We also can't ignore the other team working on Silent Hill Ascension: Genvid, a company that has developed an interactive live streaming SDK used to power narrative experiences like Rival Peak. Genvid's streaming technology for Massive Interactive Live Events (MILEs) allows users access to the live experience.

As Dennis Dyack put it in his interview with us, Genvid's streaming technology allows for the implementation of fully integrated interfaces and complete overlays in the UI where you're not just typing in chat. You're literally there. You have an interface with your mouse where you're doing these things and playing far beyond what you can find on your usual Twitch integration.

Here's a simple video explaining how it all works.

Of course, Genvid's relevance is just as important as that of J.J. Abrams and Bad Robot, as their live-streaming SDK can become the backbone of an experience we've never seen in horror before. One that can essentially scare its users as they seek answers and figure out the next step in Silent Hill Ascension.

Another company that worked alongside Genvid to make Rival Peak was dj2 Entertainment. This company majorly works on live-action elements, but you can also see some of their work in the recently released Sonic the Hedgehog films and other upcoming adaptations such as It Takes Two.

Plenty of capable people are behind this project, delivering on multiple areas that we've never seen before and making them work together to bring an evolution in horror experiences. An effort like this is certainly welcome, as the gaming industry could use new storytelling methods to bring refreshing experiences.

While I eagerly await the results of Silent Hill: Ascension whenever that releases, I also have some reservations about the upcoming project that cannot be ignored. Unfortunately, the first of the red flags is associated with the company that produces the IP: Konami.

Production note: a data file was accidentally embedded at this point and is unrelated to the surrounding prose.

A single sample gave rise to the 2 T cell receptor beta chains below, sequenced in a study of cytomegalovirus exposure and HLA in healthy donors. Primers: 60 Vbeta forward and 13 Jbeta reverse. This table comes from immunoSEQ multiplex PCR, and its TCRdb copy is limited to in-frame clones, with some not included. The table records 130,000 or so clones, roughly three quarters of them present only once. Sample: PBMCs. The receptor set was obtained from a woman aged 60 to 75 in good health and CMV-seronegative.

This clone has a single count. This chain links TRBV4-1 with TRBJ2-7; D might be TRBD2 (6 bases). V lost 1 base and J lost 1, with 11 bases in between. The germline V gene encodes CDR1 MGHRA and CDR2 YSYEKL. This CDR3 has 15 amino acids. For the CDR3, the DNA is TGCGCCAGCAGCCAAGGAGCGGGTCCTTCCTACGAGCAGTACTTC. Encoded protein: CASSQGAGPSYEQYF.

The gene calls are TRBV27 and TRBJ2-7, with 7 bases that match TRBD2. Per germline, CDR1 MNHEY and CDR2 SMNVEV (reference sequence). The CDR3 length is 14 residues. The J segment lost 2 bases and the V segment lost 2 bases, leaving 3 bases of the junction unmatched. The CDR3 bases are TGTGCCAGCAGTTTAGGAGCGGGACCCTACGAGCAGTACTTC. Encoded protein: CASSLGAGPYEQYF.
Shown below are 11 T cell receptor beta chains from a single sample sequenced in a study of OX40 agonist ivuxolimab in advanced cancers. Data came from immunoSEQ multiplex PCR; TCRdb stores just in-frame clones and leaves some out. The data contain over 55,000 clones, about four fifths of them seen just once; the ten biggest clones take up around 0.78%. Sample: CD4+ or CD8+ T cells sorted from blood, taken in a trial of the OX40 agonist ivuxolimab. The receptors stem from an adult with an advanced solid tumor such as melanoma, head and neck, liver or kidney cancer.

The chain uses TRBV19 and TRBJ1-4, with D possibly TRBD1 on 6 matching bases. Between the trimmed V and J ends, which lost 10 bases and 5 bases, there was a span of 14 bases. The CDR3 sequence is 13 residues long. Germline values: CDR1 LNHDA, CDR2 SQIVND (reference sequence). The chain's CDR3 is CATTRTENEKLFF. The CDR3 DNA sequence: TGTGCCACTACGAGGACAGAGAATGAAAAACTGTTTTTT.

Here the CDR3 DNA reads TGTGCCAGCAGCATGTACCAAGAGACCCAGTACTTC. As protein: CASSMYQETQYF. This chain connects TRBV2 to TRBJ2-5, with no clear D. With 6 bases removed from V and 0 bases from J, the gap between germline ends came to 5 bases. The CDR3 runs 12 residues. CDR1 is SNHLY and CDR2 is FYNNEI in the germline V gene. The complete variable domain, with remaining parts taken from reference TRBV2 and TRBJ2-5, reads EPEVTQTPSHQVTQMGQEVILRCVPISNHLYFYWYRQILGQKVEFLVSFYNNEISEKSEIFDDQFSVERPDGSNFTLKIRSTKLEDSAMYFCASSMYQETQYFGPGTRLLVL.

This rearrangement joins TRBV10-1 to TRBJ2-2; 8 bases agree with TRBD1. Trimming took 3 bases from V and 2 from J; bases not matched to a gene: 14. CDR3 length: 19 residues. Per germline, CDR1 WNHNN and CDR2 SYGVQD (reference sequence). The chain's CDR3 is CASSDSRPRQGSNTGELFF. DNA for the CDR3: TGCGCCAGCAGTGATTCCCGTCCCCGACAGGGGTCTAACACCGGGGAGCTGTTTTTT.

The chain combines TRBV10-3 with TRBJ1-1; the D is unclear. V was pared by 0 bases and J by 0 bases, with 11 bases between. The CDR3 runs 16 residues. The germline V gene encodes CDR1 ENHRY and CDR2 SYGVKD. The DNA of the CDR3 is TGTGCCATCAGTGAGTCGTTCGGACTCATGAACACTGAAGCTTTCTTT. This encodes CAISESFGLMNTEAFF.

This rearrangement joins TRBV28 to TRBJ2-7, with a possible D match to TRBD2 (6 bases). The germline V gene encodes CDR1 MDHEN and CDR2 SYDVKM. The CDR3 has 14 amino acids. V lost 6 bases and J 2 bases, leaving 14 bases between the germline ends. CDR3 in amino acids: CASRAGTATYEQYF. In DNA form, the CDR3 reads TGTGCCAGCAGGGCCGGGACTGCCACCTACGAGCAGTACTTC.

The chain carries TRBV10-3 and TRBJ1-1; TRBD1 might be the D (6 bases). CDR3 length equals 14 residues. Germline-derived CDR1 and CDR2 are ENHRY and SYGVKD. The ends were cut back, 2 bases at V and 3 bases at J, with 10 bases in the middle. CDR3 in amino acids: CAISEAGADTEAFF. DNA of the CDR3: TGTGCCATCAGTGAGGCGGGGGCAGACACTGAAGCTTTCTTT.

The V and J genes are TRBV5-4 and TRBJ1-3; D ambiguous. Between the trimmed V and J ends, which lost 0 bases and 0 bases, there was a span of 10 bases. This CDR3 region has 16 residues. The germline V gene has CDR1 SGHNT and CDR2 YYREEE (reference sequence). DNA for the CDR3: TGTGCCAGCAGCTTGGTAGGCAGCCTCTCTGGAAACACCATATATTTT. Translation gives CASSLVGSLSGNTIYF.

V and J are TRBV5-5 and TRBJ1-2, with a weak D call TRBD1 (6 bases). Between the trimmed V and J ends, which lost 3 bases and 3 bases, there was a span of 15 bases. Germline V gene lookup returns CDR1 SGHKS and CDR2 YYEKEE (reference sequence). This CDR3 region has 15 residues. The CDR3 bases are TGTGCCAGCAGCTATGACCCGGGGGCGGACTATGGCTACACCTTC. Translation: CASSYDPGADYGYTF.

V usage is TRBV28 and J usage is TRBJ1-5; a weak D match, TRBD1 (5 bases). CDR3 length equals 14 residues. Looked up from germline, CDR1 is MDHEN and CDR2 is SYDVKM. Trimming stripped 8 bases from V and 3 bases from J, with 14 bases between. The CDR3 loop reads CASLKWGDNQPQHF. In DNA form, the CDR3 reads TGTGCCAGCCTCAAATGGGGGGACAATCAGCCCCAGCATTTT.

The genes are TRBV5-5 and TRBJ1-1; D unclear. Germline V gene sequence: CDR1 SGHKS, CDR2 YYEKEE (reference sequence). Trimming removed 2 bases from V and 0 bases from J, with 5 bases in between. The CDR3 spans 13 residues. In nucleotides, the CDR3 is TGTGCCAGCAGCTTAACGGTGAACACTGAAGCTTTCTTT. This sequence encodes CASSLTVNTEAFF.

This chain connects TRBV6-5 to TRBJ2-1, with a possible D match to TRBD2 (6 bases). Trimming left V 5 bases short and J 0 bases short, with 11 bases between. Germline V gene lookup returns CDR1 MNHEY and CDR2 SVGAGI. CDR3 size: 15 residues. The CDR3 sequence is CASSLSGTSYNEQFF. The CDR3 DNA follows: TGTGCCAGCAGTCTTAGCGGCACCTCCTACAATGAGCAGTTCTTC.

Konami has earned enough of a bad reputation around them with their latest choices regarding NFTs, tone-deaf game projects, and other ventures. While this could be the chance for the company to start things off in a new franchise future, a single corporate decision can kill the project and all its positive aspects. And yes, we've seen this before.

This is why the second part of the title is there. I'm certain the project will be successful if Konami allows Bad Robot and the other companies working on Silent Hill: Ascension to work their magic without looking to add some dumb incentive to make profits.

Another thing that will, unfortunately, be a problem for some is the way it can potentially be a "once in a lifetime" opportunity that, while probably still being available for archiving, will not have the same impact for people who have essentially missed out on the ARG. It's one thing to discover an ARG after it happened, but it's another way more fulfilling thing to be part of it as it's happening.

I, for one, am looking forward to more experimental projects like this. New ways to evolve horror as a medium as we continue to provide players with new experiences. This is how P.T. became so popular, after all. It wasn't because it was a teaser but rather because it had an air of mystery that compelled people to solve it and then get excited about the upcoming reveal.

Suppose Konami and the companies associated with Silent Hill: Ascension understand this. In that case, we could see a new revolution in horror that would not only make players become part of the story but also be horrified by it as it evolves. But we'll have to see what happens next year before passing judgment.